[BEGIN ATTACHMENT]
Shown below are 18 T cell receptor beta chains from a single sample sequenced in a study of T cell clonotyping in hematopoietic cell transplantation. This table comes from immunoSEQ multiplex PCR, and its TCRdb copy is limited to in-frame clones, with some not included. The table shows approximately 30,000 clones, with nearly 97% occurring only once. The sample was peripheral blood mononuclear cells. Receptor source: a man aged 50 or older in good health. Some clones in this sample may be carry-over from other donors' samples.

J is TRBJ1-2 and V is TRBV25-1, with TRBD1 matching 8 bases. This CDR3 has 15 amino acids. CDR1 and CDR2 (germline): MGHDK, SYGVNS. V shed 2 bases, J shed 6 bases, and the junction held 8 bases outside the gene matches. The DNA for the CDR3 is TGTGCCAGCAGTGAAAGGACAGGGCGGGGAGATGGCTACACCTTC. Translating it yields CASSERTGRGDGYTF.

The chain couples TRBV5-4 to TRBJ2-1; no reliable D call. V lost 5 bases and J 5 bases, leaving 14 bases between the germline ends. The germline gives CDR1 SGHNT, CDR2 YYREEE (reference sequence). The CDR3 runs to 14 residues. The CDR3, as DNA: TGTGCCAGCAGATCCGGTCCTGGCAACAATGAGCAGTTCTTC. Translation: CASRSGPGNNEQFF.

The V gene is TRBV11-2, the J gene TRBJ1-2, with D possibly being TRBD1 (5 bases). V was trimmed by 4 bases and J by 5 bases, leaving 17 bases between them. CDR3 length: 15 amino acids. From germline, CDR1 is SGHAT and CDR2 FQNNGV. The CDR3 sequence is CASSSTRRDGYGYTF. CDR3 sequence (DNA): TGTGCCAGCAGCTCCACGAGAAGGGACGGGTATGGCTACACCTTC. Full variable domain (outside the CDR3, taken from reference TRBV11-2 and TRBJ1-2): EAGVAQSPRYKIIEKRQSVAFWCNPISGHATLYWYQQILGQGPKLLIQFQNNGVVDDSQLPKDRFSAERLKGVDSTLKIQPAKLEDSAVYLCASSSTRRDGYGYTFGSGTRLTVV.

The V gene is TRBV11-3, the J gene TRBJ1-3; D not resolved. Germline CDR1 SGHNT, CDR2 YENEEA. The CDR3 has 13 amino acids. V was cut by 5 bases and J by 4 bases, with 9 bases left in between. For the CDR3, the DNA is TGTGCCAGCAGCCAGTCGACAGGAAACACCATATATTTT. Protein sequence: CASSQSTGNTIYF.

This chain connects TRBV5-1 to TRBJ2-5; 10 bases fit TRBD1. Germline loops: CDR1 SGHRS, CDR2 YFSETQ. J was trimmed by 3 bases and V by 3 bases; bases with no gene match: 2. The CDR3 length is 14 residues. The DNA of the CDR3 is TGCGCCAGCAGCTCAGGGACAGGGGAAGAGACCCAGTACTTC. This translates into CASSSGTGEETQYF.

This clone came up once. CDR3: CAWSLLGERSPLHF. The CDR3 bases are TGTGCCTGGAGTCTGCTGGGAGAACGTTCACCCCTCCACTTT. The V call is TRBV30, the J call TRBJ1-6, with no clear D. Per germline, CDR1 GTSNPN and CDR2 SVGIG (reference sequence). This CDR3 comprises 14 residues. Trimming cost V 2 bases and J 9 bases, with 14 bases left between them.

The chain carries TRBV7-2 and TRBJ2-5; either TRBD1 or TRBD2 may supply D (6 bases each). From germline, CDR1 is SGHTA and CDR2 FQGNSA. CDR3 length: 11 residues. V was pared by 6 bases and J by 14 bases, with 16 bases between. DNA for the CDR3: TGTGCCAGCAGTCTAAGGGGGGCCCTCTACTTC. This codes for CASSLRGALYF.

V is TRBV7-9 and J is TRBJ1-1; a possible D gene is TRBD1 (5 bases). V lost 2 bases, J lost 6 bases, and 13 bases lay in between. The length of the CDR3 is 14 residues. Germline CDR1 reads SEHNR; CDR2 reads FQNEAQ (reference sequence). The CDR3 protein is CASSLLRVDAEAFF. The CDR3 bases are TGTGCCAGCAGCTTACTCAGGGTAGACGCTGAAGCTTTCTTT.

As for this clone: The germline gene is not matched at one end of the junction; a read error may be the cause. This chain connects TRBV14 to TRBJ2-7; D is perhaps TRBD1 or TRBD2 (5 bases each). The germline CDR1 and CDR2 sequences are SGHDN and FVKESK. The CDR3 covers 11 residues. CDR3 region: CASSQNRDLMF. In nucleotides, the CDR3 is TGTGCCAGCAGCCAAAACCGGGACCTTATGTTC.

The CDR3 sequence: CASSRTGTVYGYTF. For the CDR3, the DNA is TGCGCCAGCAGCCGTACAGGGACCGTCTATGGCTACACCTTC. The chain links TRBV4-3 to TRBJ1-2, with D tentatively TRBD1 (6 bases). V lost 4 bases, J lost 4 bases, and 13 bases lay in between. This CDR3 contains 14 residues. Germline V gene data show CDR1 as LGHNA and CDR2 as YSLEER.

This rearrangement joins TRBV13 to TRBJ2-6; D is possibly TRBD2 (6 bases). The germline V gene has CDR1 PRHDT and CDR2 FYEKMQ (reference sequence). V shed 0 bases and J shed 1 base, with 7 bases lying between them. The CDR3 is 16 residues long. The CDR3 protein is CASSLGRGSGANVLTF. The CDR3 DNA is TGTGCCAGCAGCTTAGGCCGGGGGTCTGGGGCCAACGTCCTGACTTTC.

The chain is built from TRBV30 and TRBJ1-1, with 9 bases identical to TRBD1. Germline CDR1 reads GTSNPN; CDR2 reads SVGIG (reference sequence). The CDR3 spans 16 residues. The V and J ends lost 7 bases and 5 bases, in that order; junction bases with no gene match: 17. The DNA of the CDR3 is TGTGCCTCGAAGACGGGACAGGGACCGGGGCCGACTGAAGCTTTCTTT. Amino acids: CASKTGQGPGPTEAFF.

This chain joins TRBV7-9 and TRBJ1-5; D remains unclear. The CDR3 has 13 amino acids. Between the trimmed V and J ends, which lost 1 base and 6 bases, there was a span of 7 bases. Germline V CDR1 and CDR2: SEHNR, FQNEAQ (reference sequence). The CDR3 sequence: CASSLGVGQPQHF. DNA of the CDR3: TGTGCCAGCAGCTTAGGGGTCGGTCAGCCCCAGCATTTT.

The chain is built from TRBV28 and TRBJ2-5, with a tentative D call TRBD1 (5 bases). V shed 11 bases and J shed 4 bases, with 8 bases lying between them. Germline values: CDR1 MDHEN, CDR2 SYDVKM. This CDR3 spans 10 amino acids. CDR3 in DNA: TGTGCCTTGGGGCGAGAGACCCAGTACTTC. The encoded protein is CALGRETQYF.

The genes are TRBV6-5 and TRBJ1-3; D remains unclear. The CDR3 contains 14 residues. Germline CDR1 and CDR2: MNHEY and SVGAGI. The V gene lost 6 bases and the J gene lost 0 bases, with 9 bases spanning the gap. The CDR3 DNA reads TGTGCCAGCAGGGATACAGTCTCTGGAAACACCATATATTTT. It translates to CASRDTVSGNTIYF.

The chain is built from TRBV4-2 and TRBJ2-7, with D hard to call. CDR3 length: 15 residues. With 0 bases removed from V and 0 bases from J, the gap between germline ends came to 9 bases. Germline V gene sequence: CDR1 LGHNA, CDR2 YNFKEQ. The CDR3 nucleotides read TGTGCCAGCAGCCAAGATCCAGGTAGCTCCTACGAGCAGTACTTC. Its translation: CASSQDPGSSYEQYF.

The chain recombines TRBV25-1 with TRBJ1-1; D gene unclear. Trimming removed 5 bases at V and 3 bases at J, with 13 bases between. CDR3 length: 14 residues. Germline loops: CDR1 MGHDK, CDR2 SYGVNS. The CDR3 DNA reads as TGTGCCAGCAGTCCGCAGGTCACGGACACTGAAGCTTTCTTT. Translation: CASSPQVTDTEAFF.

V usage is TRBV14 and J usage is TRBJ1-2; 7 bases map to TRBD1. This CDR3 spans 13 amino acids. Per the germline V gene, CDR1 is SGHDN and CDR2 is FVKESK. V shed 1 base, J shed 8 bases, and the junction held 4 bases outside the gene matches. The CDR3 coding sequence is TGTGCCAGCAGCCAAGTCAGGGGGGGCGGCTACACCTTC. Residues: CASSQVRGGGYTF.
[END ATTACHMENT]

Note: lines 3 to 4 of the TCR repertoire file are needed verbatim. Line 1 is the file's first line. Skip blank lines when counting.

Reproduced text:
The chain couples TRBV5-4 to TRBJ2-1; no reliable D call. V lost 5 bases and J 5 bases, leaving 14 bases between the germline ends. The germline gives CDR1 SGHNT, CDR2 YYREEE (reference sequence). The CDR3 runs to 14 residues. The CDR3, as DNA: TGTGCCAGCAGATCCGGTCCTGGCAACAATGAGCAGTTCTTC. Translation: CASRSGPGNNEQFF.

The V gene is TRBV11-2, the J gene TRBJ1-2, with D possibly being TRBD1 (5 bases). V was trimmed by 4 bases and J by 5 bases, leaving 17 bases between them. CDR3 length: 15 amino acids. From germline, CDR1 is SGHAT and CDR2 FQNNGV. The CDR3 sequence is CASSSTRRDGYGYTF. CDR3 sequence (DNA): TGTGCCAGCAGCTCCACGAGAAGGGACGGGTATGGCTACACCTTC. Full variable domain (outside the CDR3, taken from reference TRBV11-2 and TRBJ1-2): EAGVAQSPRYKIIEKRQSVAFWCNPISGHATLYWYQQILGQGPKLLIQFQNNGVVDDSQLPKDRFSAERLKGVDSTLKIQPAKLEDSAVYLCASSSTRRDGYGYTFGSGTRLTVV.